Zika, a new threat. What is it?
Zika virus infection is caused by the bite of an infected Aedes mosquito, usually causing mild fever, rash, conjunctivitis, and muscle pain. The virus was isolated for the first time in 1947 in the Zika forest in Uganda. Since then, it has remained mainly in Africa, with small and sporadic outbreaks in Asia. In 2007, a major epidemic was reported on the island of Yap (Micronesia), where nearly 75% of the population were infected.
What makes the Zika virus dangerous is its rapid transmission rate because everyone is susceptible, lacking defenses to Zika virus and Aedes mosquito widespread. This has made every country to start developing countermeasures against this virus. With government health organizations, private sector is not far behind.
The World Health Organization declared the disease “a global public emergency” as the agency called on different governments and medical communities to combat the spread of the disease.
Lyon, France -Sanofi Pasteur, the vaccines division of Sanofi, announced that it has launched a vaccine research and development project targeting the prevention of Zika virus infection and disease.
The illness is similar mild form of dengue fever and rash, is treated by only rest and cannot be prevented by drugs or vaccines. According to doctors or researchers, there is a possible link between Zika and neurodevelopmental disorder in newborn babies or mother to child transmission, where an infant has an abnormally small head due to this, El Salvador Advises Women to Avoid Pregnancy for 2 Years.
In January 2016, the U.S. Centers for Disease Control and Prevention (CDC) issued travel guidance to affected countries, including the use of enhanced precautions, and guidelines for pregnant womens including considering postponing travel. Other governments or health agencies soon issued similar travel warnings, while Colombia, the Dominican Republic, Ecuador, El Salvador, and Jamaica advised women to postpone getting pregnant until more is known about the risks.
UK MRC Centre for Virus Research at the University of Glasgow has announced a ‘Rapid Response’ call for research applications aimed at tackling the risk posed by the Zika virus.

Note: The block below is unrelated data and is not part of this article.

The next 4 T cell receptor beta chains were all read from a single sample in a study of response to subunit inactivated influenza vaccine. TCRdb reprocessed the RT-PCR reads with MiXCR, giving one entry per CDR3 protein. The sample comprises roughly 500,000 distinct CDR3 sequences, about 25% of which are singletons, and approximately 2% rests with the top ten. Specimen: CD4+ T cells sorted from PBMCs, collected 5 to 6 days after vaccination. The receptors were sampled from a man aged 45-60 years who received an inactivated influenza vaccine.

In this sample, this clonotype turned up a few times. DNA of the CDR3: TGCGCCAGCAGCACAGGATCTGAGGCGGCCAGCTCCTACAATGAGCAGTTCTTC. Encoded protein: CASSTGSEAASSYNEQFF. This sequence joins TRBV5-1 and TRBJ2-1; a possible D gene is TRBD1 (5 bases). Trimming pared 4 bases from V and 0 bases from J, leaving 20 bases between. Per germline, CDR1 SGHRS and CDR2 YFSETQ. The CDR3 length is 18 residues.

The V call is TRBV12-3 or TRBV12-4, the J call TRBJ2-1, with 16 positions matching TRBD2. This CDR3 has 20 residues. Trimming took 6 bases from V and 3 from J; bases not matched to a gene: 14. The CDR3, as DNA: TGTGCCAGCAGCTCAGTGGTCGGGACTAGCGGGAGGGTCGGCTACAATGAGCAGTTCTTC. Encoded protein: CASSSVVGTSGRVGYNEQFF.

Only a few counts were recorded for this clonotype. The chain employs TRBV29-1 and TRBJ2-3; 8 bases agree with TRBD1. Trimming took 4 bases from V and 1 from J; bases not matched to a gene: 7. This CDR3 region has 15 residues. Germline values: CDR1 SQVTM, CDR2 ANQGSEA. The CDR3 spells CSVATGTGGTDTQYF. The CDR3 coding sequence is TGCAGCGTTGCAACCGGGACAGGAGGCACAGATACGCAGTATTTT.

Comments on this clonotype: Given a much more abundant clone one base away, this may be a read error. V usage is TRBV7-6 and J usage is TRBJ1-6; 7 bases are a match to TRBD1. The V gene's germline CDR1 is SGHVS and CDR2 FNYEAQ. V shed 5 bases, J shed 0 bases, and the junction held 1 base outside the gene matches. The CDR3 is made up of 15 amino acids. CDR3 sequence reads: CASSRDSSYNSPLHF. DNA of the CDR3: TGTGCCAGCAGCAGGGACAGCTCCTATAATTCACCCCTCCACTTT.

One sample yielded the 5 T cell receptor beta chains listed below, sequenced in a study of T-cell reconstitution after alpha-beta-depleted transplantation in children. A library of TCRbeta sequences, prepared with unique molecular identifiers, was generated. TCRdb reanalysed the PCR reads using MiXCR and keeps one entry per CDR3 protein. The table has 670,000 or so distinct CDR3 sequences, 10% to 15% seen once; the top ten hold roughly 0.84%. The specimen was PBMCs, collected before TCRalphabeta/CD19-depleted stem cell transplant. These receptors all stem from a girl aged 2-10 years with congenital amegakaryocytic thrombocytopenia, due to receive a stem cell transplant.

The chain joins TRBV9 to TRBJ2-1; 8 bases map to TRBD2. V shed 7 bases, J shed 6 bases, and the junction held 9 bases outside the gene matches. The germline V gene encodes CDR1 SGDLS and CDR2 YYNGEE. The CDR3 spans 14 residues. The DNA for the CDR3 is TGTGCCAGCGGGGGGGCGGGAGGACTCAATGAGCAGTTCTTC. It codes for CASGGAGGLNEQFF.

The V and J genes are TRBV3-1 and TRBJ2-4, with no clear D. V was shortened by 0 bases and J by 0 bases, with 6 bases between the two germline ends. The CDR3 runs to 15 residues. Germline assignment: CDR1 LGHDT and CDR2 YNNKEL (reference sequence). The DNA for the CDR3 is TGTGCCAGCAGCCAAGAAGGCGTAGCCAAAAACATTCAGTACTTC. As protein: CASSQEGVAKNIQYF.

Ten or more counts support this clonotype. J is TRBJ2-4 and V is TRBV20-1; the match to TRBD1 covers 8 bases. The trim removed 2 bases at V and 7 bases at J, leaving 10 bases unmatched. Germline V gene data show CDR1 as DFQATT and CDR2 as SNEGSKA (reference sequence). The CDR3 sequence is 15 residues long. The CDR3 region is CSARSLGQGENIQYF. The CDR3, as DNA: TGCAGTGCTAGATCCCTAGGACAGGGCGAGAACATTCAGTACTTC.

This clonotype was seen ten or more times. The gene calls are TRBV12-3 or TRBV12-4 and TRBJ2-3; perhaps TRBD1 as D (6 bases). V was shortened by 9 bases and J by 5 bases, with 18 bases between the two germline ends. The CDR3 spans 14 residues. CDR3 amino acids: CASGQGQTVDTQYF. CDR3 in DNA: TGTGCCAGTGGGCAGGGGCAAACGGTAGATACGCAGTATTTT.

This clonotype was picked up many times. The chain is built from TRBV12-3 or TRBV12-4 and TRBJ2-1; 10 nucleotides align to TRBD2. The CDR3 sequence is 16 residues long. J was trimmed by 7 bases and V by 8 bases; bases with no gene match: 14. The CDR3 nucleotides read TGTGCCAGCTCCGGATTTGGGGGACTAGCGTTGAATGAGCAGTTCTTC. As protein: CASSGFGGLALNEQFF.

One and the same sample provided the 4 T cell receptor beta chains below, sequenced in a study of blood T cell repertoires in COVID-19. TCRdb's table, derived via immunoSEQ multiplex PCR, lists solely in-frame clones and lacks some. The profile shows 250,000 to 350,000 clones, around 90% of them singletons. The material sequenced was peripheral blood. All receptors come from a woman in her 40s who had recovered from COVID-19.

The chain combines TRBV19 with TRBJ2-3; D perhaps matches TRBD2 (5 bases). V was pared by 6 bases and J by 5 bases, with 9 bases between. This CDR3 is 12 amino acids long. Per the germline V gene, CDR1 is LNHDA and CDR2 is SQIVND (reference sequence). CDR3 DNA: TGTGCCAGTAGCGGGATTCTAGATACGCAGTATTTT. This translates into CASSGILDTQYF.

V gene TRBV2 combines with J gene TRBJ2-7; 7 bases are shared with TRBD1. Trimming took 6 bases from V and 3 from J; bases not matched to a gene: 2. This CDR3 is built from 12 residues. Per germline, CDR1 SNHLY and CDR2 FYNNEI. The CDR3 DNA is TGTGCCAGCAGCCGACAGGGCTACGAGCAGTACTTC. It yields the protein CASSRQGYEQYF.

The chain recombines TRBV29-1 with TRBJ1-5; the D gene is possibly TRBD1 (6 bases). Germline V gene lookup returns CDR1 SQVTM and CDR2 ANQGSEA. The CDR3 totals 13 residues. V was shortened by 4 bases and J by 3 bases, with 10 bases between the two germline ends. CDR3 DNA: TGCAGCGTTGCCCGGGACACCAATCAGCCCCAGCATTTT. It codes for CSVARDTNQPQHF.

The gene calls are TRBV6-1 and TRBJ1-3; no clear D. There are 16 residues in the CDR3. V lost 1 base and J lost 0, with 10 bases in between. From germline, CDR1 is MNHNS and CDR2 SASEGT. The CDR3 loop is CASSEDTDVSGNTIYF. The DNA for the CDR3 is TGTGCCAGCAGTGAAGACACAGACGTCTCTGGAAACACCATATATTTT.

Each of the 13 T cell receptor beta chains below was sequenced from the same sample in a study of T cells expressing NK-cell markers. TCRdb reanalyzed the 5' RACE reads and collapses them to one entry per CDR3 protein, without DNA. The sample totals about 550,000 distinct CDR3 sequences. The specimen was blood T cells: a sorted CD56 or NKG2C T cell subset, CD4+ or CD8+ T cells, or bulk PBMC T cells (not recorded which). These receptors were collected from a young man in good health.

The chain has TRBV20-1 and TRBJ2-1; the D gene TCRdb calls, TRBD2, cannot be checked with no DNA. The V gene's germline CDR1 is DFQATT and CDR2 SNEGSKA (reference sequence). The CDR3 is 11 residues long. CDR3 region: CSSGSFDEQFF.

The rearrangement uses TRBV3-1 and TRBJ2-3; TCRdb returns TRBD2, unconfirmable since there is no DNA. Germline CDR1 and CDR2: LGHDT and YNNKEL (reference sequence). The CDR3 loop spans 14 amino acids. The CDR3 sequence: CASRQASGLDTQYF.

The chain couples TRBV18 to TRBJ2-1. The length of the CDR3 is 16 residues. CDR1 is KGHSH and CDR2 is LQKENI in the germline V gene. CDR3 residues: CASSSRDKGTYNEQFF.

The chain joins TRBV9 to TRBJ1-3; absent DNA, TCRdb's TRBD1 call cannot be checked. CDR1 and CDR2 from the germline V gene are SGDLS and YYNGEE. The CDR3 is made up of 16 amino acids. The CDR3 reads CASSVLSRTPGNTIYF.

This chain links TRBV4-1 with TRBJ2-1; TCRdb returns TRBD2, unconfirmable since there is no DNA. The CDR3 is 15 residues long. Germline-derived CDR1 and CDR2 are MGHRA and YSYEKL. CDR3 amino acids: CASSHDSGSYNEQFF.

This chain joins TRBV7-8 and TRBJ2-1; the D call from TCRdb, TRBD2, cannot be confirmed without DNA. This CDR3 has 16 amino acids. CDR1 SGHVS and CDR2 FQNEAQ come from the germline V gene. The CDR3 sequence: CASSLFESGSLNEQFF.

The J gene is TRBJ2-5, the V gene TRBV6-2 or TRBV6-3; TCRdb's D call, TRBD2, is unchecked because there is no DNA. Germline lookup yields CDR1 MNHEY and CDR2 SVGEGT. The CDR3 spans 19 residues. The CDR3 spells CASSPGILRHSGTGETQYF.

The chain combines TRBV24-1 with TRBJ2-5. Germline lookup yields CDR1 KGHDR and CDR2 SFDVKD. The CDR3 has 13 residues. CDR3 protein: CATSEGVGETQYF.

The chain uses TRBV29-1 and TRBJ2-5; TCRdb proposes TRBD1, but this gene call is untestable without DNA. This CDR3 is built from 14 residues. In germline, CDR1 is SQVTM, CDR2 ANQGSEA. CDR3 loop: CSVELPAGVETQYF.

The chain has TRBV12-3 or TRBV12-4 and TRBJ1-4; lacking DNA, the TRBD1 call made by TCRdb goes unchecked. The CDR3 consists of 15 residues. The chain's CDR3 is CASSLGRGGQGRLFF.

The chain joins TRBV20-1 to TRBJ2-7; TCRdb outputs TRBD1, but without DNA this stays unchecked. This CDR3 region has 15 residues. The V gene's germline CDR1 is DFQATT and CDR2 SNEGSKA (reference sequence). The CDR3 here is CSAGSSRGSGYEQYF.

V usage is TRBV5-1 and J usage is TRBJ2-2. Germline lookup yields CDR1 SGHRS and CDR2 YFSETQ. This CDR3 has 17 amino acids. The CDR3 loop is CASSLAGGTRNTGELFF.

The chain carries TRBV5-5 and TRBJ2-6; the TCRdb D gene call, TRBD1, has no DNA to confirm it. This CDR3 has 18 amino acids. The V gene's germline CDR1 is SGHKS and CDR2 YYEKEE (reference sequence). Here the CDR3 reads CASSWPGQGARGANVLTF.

Initially, up to £1 million from the Government’s Global Challenges Research Fund will be made available through the Rapid Response mechanism for researchers applying for grants to investigate the nature of the virus, its transmission and the potential links to neurological conditions including microcephaly.
Hyderabad-based Bharat Biotech has filed for global patent of two vaccine candidates – a recombinant vaccine and an inactivated vaccine – for Zika virus.
Krishna Ella, Chairman and Managing Director of Bharat Biotech at a press conference in Hyderabad on Wednesday
Addressing a press conference here on Wednesday, Krishna Ella, Chairman and Managing Director of the company said, “Bharat Biotech was probably the first in the world to file for global patent for the two promising Zikavac vaccine candidates.”
Bharat Biotech Director R & D Sumathy said that work on Zika vaccine project was started in 2014 and the patent was filed in July 2015. She said that Zika fever was an unmet healthcare need in India and other countries and the potential for Zika virus epidemic was high.
GeneOne Life Science Inc., a South Korean biopharmaceutical company said, “it had launched a joint research program with U.S. biotech firm Inovio Pharmaceuticals to develop a DNA-based vaccine to prevent and treat the Zika virus infection.”
U.K. drugmaker GlaxoSmithKline said, “it was assessing its research platform for the potential to develop a Zika vaccine.”
Experts Explain: Key to Stopping Zika Virus From Spreading
According to Sanofi Pasteur, he officially said about their experience creating vaccines for similar viruses, including yellow fever and Japanese encephalitis, and attempts to create a possible dengue fever vaccine, may help them to find a new way to develop a Zika vaccine.
Dr. Anthony Fauci, director of the National Institute of Allergy and Infectious Diseases said, “Last week that based on past experiences with similar viruses, it may be possible for health officials to start testing a vaccine for the Zika virus later this year. The test would determine if the vaccine, is safe and effective.”
Dr. William Schaffner, an infectious disease expert based at Vanderbilt University, said “the vaccine would likely be a ‘killed’ virus, similar to a flu vaccine in which the virus is grown and then portions of the disable virus are used. A ‘killed’ virus means it cannot lead to infection of the disease after it has been administered, as a vaccine.”
Schaffner said of regions affected by the outbreak, “It would reduce the risk of the mosquito becoming infected, and spreading the disease to pregnant womens.”
Places with confirmed indigenous Zika cases:
Barbados, Bolivia, Brazil, Cape Verde, Colombia, Dominican Republic, Ecuador, El Salvador, French Guiana, Guatemala, Guadeloupe, Guyana, Haiti, Honduras, Martinique, Mexico, Panama, Paraguay, Puerto Rico, Saint Martin, Samoa, Suriname, Venezuela.